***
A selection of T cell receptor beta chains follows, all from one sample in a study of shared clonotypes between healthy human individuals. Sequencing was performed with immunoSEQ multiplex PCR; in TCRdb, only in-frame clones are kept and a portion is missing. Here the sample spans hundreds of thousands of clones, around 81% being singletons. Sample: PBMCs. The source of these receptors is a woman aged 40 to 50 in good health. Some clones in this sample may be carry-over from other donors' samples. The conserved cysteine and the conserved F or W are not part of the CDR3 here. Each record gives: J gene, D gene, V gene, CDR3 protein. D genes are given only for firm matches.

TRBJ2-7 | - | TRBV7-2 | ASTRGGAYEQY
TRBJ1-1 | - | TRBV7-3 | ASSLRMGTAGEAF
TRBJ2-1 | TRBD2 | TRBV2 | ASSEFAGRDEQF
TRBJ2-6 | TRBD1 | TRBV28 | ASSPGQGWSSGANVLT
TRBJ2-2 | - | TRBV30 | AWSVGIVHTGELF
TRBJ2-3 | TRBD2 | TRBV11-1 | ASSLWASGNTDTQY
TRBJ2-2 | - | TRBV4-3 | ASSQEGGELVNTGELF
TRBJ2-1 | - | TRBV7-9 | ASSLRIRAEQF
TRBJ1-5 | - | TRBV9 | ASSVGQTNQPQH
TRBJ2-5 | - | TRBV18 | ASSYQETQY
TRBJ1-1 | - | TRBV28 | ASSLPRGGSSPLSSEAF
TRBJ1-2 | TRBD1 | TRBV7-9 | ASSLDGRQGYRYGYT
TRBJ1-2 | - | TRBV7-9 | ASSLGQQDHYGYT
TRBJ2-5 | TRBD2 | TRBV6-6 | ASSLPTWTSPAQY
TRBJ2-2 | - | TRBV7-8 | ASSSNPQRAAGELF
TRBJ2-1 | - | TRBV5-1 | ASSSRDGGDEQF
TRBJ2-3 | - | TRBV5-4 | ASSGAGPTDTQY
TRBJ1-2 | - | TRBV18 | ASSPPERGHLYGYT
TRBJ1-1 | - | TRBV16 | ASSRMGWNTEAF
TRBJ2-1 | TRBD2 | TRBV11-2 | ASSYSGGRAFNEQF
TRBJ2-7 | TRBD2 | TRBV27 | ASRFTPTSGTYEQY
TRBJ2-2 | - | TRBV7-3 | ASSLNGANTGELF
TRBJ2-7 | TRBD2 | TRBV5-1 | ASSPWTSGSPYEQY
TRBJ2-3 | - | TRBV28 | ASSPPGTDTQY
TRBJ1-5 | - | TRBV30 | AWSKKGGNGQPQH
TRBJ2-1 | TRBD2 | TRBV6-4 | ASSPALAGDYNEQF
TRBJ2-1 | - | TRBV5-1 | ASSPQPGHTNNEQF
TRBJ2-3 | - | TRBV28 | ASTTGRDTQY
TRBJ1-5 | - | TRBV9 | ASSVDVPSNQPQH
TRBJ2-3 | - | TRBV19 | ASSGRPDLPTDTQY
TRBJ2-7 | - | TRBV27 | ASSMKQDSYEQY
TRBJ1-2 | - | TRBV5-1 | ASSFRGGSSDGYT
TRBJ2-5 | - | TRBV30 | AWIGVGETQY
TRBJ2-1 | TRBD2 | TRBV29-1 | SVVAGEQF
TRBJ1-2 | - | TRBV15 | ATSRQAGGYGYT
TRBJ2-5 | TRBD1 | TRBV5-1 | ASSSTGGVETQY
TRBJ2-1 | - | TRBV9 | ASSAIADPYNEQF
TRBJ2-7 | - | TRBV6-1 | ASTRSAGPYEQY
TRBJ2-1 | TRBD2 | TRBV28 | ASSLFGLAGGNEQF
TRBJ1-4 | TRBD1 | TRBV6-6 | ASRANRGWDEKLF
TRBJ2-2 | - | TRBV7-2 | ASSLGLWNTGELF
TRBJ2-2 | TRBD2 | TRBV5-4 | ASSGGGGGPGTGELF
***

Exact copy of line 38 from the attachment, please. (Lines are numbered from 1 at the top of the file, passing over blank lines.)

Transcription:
TRBJ2-1 | - | TRBV9 | ASSAIADPYNEQF